A dog not eating can be significant for some and normal for others. For some dogs, fussy eating is a way of life, but for others, a loss of appetite is out of character and must be taken note of.
If it’s unusual that your dog won’t eat, monitor them carefully. Be alert for other symptoms, such as sickness and diarrhea, and if the dog is unwell always contact your vet.
To better understand why dogs may not eat, PetPace has this overview.
- The Fussy Eater
- The Attention Seeker
- Stressed or Depressed
- Bad Associations
- Too Many Treats
- Spoilt Food
- Dental Disease
- The Nauseous Dog
- The Medicated Dog
- The Feverish Dog
- The General Symptom Dog
A behavioral cause of poor appetite implies the dog is healthy but they choose not to eat. Typical reasons for this include:
#1: The Fussy Eater
Dogs are smart, really smart. If a dog refuses to eat their kibble and then a sausage appears on the plate, what does he learn?
They learn that refusing a boring food results in something more tasty appearing. In other words, this fussy appetite is rewarded. For the unsuspecting owner, down this path lies the task of tempting the dog with ever more scrumptious foods to get their perfectly healthy dog to eat.
If a fussy appetite is the dog’s only issue, pandering to them makes mealtimes a constant battle. The dog has to learn a different lesson, which is that they eat the food on offer or go hungry. Give them some tough love by putting their food down and if it isn’t eaten, take it away until the next meal time.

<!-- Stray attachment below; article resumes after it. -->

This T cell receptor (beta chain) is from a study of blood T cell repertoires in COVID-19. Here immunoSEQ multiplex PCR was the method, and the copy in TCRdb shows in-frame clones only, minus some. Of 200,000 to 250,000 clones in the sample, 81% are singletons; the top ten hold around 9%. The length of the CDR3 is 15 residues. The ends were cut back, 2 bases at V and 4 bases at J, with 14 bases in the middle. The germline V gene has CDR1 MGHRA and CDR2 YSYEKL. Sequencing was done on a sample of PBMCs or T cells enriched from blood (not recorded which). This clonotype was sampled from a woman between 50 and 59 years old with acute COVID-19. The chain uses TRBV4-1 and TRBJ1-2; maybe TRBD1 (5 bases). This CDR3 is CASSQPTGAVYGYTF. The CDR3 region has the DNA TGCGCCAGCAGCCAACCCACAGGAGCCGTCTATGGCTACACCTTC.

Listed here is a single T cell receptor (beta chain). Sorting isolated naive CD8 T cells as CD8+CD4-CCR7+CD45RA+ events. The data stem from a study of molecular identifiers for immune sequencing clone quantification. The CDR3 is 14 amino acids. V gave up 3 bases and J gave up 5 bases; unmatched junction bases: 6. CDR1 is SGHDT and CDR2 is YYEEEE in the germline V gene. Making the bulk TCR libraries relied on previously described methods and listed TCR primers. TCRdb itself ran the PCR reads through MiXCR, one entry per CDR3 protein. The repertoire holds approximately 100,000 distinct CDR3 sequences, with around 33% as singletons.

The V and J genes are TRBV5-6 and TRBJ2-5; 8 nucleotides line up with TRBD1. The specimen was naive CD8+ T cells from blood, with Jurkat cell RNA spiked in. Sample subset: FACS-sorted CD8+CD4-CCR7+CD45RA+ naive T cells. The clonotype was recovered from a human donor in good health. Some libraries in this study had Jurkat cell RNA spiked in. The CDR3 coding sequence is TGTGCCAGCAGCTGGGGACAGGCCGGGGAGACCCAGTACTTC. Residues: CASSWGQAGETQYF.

#2: The Attention Seeker
This is a variation on the fussy eater, only the dog gets a kick out of attention rather than tasty food. The attention-seeking poor eater thrives on being fussed over by their anxious owner. Again, not eating is rewarded by petting and cooing, which for some dogs is more valuable than a full stomach.
Again, the answer is tough love. Put the dog’s food down and leave the room for 10 minutes. If the food hasn’t gone by the time your return, ignore the dog, pick up the bowl and throw the food away. Then follow the same routine at the next meal time.
Eventually, the penny will drop that the only consequence of not eating is an empty belly, and the attraction of refusing food to get attention is removed.
#3: The Stressed or Depressed Dog
A stressed or depressed dog may lose their appetite, just like people do.
This emotional distress can be triggered for many reasons such as a change of routine, the loss of a close companion, or the arrival of a new pet.
These dogs may not be deliberately seeking attention. but even so, don’t fall into the trap of rewarding their loss of appetite. Instead, keep their routine as normal as possible, since this adds a sense of security. And, just as for #2 don’t make a big deal out of mealtimes.
A significantly depressed dog should see the vet to check they are otherwise well. Some dogs may need medication to help them through a rough patch.
#4: Bad Memories
Remember that time you mixed antibiotics into Mr. Fluffles food and he refused to eat? Well, some dogs have long memories.
Dogs can develop ‘food aversion’. This is where they decline food because they associate it with something unpleasant. This can also happen when a dog is offered a particular food when they feel ill. Ever afterward, they have only to smell that food for the memories of feeling sick to come flooding back… and they refuse to eat.